Tragedy: Is it really awful, or do we gain knowledge from misfortune?

Tragedy draws us closer to God, to family, to loved ones. We love reading novels and watching movies about tragic events, we cannot impede ourselves from rubbernecking an auto accident, we strain our necks to hear about another person’s calamity.

Why do we crave catastrophes? Oh, we say we don’t, but we certainly do. We desire the roller coaster of life, not the merry-go-round. Who wants to read about a faultless relationship, a perfect existence?

Maybe we read about other people's suffering, so that we can appreciate our circumstances in life.

Question: “Why do all your characters experience such tragedy?”

Answer: See above.

Thank you for stopping by my place and reading my musings. Remember these are just my opinions and shouldn’t be taken too seriously. If you have questions, please feel free to leave them in the comments, and I promise you I will answer.  If you’re curious about what I write, please visit my author page, where you can read all about my novels and short stories.  And hey, I’ll even give you a free book just for stopping by. 

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  1. Life without challenge is stagnation. The same applies to good fiction.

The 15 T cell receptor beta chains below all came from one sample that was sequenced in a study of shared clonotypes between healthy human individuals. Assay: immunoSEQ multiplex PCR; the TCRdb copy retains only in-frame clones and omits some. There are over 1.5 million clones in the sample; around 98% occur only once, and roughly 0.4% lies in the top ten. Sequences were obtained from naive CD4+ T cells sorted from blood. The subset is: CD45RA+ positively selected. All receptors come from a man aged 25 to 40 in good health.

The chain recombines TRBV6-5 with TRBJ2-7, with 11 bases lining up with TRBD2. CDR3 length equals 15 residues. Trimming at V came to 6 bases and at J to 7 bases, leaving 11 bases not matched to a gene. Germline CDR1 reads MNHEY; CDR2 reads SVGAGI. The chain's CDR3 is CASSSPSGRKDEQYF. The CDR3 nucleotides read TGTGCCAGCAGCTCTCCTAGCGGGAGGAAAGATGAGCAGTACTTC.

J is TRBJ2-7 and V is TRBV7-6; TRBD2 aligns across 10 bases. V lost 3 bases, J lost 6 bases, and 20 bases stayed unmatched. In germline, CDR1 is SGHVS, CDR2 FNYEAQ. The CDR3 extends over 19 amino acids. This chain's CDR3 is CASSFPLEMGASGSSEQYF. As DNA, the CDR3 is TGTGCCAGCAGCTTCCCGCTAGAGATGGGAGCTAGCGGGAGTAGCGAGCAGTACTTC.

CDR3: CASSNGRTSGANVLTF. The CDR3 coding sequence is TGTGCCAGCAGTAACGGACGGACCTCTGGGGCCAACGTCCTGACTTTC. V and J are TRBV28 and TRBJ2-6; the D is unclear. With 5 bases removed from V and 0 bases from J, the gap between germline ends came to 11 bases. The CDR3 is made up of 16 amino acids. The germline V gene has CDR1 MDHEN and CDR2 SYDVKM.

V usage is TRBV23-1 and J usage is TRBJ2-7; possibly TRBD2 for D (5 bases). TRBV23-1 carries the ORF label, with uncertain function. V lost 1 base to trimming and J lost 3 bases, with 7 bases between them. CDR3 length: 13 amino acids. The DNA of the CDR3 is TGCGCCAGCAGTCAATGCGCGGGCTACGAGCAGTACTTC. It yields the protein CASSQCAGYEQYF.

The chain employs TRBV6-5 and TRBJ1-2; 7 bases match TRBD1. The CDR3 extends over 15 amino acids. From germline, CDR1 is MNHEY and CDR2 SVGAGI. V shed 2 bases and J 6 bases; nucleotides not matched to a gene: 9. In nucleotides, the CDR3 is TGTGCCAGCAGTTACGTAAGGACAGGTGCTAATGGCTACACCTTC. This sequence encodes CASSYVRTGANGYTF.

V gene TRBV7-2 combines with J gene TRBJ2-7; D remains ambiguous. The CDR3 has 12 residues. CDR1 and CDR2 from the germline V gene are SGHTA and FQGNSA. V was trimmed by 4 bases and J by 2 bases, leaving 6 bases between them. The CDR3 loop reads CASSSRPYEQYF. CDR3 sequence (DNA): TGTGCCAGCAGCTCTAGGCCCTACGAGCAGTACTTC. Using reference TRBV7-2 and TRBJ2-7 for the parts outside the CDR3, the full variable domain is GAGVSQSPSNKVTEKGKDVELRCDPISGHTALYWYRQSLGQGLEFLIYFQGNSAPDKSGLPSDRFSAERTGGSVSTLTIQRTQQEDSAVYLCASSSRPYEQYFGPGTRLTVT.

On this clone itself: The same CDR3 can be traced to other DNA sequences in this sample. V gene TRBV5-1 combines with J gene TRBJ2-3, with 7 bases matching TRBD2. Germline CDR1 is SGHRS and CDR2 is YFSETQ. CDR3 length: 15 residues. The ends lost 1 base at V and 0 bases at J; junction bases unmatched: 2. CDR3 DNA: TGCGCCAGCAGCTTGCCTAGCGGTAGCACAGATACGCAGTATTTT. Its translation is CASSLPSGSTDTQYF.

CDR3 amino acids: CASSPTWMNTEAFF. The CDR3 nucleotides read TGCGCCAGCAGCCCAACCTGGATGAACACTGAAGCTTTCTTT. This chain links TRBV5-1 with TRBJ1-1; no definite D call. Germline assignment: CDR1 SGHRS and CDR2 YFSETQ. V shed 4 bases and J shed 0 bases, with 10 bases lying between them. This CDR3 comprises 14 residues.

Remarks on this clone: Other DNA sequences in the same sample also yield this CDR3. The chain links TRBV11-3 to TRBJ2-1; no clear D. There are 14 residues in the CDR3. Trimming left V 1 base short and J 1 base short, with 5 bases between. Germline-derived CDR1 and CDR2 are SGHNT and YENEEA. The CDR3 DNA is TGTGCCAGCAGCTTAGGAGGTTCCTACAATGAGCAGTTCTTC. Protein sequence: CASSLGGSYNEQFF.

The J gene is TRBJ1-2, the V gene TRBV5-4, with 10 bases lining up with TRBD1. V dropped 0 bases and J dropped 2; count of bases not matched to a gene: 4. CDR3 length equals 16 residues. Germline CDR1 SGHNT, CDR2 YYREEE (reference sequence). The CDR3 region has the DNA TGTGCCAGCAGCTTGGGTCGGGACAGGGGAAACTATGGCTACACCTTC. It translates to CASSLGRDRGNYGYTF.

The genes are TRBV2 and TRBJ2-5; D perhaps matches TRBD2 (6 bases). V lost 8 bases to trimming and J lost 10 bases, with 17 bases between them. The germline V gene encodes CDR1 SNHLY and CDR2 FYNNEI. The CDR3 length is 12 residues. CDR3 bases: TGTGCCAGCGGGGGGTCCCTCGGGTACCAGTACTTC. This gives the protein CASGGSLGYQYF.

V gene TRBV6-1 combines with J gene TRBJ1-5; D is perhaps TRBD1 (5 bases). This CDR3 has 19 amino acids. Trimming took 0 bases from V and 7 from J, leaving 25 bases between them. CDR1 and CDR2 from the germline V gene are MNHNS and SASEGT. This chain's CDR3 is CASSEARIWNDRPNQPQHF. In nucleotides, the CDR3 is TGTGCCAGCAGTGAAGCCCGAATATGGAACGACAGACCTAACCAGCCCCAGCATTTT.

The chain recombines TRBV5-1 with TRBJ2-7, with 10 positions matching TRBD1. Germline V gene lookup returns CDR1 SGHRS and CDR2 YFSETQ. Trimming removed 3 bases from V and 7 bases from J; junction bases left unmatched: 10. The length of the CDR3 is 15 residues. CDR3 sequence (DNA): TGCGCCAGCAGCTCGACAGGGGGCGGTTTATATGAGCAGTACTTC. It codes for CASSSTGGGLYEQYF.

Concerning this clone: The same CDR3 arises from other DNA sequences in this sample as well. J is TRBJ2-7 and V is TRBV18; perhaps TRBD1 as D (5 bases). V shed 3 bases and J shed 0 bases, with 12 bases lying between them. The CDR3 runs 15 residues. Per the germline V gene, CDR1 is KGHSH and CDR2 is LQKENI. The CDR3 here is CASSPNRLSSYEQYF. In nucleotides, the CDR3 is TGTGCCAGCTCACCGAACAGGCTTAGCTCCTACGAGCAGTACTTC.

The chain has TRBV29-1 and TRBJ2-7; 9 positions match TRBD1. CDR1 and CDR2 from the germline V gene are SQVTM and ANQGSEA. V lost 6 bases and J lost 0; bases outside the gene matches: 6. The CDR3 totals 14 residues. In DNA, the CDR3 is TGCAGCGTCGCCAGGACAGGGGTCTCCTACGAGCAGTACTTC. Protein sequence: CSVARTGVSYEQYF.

2. I agree! Thanks for reading, Darin.

  3. The ability to overcome hardships is what makes us stronger people. It took me a while to realize that putting my characters through a tragic situation is what I needed to do in order to make my stories have heart and be realistic. Is experiencing tragedy we want to do? Of course not. But the way we handle it, survive and mature can make us better people. Putting our characters through it will make their own stories that much stronger.

  4. Absolutely! Walt Disney understood that! He recreated tales where the main characters were abandoned, orphaned, parents killed in front of them, left for dead, poisoned, abused mentally, spells cast upon them, and etc. If you put some of those stories into real-life scenarios depicting the scenes as they truly were...not sure that people could take it.

  5. Such is life. We've got to tell it like it is. I can't believe there is anyone who has lived without any strife. That's why readers relate to it.

  6. That's true, Kellianne! When we can empathize with the main character, it is more real to us as readers. And as writers, we have to be able to identify with all our characters or they won’t be believable.